Nikah is read by a Qazi who recites the marriage sermon (abstract from the Qur’an and Hadith), there may be an exchange of gifts. Prayers are offered by the guests for the health and happiness of the newly wed couple and additional clerics are present on both sides but these practices may vary among Indian Muslims and do not require necessary legal requirements. Registration of marriage is not mandatory though it may lead to difficulties with respect to proving the marriage.

Muslim Marriage Laws: Legal Implications of a Valid Marriage

As a result of a valid marriage, intercourse between the couple becomes legal. Children born out of union are legitimate. According to Muslim marriage law, the husband has to support his wife for life for the maintenance of the wife for food, clothing, way of living and all such things may be required to support each other in life. . As long as the wife is not a minor, the husband is faithful, the husband stays with her and obeys her proper orders, even if the wife is self dependent. Any terms and conditions set out in the marriage contract must be followed. Any terms and conditions set out in the marriage contract must be followed. The wife is entitled to money or mehr for money or other property from the husband as a mark of respect to the wife, the amount of which may be fixed before or after the marriage, and may be payable either on demand or dissolution is marriage by death or divorce (although different schools and denominations have different rules regarding the terms of payment for the same and how or when the wife asserts her right to the same). They can inherit property from each other. However, neither the husband nor the wife can claim any rights over each other’s property by reason of marriage.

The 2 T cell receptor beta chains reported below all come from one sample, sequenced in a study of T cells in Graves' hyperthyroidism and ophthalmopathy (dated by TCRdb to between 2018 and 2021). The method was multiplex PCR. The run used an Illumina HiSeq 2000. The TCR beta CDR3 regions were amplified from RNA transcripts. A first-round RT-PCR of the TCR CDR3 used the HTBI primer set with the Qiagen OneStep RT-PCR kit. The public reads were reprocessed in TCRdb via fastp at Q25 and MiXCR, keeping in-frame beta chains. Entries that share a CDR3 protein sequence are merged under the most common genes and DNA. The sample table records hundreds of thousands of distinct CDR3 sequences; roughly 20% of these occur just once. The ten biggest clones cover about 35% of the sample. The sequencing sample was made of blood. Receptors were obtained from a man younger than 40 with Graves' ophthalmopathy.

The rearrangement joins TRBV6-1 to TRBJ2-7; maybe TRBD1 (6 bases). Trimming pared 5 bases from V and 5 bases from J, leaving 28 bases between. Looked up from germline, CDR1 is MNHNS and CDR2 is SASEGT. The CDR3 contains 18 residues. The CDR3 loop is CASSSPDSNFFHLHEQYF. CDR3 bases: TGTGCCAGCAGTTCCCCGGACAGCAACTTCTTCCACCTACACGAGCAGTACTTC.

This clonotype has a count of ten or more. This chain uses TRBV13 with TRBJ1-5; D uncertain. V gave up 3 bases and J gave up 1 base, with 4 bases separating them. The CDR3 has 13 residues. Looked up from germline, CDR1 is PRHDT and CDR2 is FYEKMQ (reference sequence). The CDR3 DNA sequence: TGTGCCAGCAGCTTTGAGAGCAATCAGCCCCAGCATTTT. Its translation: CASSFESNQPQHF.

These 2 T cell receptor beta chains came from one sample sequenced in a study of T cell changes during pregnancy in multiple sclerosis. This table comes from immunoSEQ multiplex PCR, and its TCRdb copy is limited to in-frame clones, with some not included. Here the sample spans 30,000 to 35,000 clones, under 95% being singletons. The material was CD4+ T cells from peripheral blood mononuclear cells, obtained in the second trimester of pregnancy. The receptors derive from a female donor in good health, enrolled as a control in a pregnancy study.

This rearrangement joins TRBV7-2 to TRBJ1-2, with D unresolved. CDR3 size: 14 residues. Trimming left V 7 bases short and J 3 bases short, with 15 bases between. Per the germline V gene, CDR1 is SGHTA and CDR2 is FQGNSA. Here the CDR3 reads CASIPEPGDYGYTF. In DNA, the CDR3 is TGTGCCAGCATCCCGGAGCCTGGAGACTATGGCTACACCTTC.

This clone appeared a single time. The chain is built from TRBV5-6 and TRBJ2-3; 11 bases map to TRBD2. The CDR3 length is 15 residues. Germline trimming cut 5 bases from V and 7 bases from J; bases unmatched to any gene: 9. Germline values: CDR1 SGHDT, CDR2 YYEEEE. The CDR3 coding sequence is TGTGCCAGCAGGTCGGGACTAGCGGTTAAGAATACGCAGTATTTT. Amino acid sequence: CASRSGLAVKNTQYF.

Muslim Marriage Law: Divorce

Divorce is permissible under Islam as per Muslim marriage law and can be initiated by both the parties. If the wife is obedient and faithful to her husband, then the Qur’an forbids a man from seeking pretext to divorce his wife. The Prophet has curbed the unbridled power of divorce by the husband and has given the wife the right to get the right. The same provision has been made for The Dissolving of Muslim Marriage Act, 1939. Divorce was allowed but not encouraged by the Prophet. Marriage can also be dissolved by mutual consent. The grounds and rules for divorce are different for different denominations. A minor disputed by his or her lawful guardian, other than the father’s father, may annul the marriage upon attaining puberty. After a divorce, cohabitation between the couple becomes illegal and once the divorce is finalized, they cannot take property from each other. If there is any balance amount of Mehr, it becomes payable. During the period of iddat, the wife has the right to be exploited. Remarriage between a couple is possible only when the divorced wife remarries after iddat and is voluntarily dissolved by the other husband and the wife performs the prayer again.